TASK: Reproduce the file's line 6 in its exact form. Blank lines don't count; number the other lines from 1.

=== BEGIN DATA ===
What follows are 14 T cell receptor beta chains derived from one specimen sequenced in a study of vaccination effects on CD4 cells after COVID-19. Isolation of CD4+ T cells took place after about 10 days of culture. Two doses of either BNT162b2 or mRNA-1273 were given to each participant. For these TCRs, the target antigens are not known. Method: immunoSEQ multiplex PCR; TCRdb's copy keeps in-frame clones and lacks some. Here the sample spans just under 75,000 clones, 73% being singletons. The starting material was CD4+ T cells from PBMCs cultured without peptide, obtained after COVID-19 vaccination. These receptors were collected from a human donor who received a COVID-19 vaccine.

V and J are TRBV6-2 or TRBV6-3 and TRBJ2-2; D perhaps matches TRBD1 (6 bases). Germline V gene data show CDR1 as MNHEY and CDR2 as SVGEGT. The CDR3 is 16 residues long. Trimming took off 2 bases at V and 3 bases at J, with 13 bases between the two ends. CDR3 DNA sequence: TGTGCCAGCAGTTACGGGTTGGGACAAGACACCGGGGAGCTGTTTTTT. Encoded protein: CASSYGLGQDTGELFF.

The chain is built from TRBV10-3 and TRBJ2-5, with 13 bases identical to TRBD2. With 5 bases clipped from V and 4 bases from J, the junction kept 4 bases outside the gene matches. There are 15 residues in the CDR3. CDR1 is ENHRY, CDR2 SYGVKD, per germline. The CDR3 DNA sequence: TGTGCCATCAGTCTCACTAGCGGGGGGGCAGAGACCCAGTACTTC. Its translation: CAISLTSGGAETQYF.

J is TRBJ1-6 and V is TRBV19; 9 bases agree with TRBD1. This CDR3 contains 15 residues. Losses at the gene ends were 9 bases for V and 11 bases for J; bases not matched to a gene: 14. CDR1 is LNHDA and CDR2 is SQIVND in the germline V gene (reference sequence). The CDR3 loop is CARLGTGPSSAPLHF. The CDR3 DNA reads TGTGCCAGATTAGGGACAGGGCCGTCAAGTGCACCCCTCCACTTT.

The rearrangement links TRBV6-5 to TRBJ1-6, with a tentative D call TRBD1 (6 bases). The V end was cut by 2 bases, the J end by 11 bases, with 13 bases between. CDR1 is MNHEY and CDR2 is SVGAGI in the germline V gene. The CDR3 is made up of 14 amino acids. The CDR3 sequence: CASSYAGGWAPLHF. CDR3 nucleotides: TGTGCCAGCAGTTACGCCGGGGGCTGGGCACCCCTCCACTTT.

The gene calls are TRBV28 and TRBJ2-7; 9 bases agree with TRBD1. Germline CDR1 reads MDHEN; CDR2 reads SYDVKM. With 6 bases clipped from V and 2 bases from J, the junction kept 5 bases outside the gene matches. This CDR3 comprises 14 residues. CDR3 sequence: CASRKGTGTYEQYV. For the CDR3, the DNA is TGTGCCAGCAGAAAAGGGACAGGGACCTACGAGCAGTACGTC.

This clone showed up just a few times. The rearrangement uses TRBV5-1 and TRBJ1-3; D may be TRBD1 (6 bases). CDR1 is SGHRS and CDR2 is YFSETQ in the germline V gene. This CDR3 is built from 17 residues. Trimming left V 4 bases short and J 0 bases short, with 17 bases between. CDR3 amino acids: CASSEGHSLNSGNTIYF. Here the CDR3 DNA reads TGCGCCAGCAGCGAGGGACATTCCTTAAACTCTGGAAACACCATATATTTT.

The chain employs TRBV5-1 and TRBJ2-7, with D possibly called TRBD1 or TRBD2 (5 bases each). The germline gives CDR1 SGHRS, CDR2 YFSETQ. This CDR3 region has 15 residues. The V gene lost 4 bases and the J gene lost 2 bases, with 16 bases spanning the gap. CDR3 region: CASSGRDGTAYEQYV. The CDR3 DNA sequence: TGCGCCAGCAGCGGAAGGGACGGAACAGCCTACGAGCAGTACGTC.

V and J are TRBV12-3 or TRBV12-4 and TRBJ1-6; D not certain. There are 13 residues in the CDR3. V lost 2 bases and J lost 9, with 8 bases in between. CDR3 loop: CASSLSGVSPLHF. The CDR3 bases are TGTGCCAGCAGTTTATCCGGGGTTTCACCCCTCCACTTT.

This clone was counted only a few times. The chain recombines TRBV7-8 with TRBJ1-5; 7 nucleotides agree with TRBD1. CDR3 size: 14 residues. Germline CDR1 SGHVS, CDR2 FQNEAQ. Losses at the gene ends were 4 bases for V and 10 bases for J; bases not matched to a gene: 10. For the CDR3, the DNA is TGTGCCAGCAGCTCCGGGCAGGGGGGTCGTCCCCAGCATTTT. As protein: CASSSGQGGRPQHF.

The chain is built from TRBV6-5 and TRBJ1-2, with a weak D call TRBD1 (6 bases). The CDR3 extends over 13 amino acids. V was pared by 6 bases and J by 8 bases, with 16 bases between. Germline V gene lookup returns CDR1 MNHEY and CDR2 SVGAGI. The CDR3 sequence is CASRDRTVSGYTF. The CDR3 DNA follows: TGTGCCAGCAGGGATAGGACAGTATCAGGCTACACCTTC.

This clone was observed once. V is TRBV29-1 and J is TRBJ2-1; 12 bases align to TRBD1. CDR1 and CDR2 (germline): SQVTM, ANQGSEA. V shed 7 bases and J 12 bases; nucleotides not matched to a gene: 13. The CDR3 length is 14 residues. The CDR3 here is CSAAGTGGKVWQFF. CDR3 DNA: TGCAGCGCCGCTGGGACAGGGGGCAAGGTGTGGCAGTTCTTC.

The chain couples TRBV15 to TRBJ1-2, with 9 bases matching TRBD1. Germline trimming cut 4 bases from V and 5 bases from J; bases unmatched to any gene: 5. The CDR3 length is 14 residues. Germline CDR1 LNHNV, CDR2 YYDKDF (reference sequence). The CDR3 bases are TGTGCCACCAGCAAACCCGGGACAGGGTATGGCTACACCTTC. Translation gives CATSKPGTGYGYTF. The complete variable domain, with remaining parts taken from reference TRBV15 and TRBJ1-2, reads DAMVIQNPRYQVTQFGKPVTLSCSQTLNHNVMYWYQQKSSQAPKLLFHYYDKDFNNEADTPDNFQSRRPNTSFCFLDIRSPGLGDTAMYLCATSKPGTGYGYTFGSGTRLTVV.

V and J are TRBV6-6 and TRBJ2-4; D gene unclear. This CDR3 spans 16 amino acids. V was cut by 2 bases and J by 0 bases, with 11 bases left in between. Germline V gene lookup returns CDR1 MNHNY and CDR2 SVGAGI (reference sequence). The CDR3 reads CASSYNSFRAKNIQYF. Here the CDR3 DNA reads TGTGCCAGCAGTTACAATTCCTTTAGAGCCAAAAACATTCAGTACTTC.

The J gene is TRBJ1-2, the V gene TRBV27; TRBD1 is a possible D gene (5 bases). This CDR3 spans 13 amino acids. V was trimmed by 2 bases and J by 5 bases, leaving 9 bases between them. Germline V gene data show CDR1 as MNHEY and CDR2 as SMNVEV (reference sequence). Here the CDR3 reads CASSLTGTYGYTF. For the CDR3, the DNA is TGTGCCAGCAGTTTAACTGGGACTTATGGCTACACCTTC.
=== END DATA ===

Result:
The gene calls are TRBV28 and TRBJ2-7; 9 bases agree with TRBD1. Germline CDR1 reads MDHEN; CDR2 reads SYDVKM. With 6 bases clipped from V and 2 bases from J, the junction kept 5 bases outside the gene matches. This CDR3 comprises 14 residues. CDR3 sequence: CASRKGTGTYEQYV. For the CDR3, the DNA is TGTGCCAGCAGAAAAGGGACAGGGACCTACGAGCAGTACGTC.